Andy Murray vs Sam Querrey Wimbledon 2017 Preview and Analysis

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Murray

Andy Murray will be looking to join fellow Brit Johanna Konta in the semi finals of Wimbledon on Wednesday afternoon. While still a tough foe on grass, it could have been far tougher for Murray than his opponent Sam Querrey whom he should be fairly confident of beating to advance to the final four.

Common wisdom would expect that Sam Querrey would be at home on the grass given his huge serve and booming forehand but his run to the quarter finals is just his second time making it this far. The first was last year, where he defeated Novak Djokovic on his way to the last 8. He wasn’t expected to match his run this time round as 24th seed but put in impressive shifts in his previous two rounds to beat Jo Wilfried Tsonga and Kevin Anderson, both in five setters. The serve has looked good for Querrey with an average of just over 24 aces a match so far this tournament.

After a scare in round three, things were back to normal for Murray in round 4 as he eased past Benoit Paire in straight sets. Quite amazingly, his four opponents so far have all been in the same vein with flashy attacking tennis of varying quality on the opposite side of the net. Paire had been more solid as of late but his serve did let him down against Murray, hitting more double faults than aces. “I mean, today was by far the best I hit the ball, the cleanest I hit the ball. I was happy about that. Last couple of days, practice has been really good, as well. I didn’t feel great during my last match. I didn’t feel like I played so well, not loads of rhythm in the first two matches. I definitely felt better today.” Murray said post-match.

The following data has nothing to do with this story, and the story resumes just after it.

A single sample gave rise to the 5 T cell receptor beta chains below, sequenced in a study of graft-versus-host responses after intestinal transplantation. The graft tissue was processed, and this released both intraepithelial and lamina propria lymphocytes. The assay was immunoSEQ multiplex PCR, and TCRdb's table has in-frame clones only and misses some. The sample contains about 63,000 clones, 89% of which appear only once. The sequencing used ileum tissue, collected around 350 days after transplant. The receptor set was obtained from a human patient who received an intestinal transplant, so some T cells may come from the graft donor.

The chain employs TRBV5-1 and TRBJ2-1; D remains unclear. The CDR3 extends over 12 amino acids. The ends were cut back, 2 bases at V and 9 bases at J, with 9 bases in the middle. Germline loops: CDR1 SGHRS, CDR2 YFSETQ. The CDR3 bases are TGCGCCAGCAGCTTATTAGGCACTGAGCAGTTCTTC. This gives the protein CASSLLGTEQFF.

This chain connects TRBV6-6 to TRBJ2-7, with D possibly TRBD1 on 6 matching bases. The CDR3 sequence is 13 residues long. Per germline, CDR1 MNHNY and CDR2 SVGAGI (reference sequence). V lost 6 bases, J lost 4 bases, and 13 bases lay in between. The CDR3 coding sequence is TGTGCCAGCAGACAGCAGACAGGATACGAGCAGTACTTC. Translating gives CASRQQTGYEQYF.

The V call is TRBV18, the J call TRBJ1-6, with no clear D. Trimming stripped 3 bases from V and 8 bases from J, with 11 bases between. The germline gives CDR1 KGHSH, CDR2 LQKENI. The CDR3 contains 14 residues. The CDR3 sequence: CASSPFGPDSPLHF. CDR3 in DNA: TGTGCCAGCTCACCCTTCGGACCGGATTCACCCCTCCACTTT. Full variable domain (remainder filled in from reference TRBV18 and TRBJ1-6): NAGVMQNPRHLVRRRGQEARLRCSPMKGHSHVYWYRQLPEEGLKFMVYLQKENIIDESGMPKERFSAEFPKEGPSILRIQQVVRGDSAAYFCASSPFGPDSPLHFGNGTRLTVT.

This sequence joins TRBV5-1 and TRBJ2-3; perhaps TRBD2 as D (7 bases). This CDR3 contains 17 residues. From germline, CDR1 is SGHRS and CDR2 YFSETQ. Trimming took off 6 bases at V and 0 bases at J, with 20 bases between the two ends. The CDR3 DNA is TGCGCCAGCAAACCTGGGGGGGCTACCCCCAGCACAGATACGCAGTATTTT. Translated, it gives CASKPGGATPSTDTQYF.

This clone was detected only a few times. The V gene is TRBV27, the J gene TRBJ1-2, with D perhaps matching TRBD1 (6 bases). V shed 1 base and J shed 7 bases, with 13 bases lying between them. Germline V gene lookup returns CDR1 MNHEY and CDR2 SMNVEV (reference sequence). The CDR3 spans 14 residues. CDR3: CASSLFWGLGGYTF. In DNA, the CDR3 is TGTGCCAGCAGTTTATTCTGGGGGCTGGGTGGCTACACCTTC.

Murray is wary of the threat Querrey poses and isn’t taking anything for granted. “Obviously a big serve. Goes for his shots. Very aggressive player. Today, I maybe played one or two service games in the first set that weren’t the best. Against him, you can’t really afford that. He’s not an easy guy to break. When he’s ahead, he can serve well. He’s a good frontrunner. I’ll need to make sure I’m serving well and, you know, not letting him dictate too much. When he’s standing up on the baseline, hitting forehands, dictating, he’s a very dangerous player.” he added. Murray does generally nullify the threat of the biggest servers on tour due to his elite level of returning and his record against Querrey is no different. He is 7-1 against the American, including a routine win at the Australian Open earlier in the year.

Prediction – Andy Murray in straight sets

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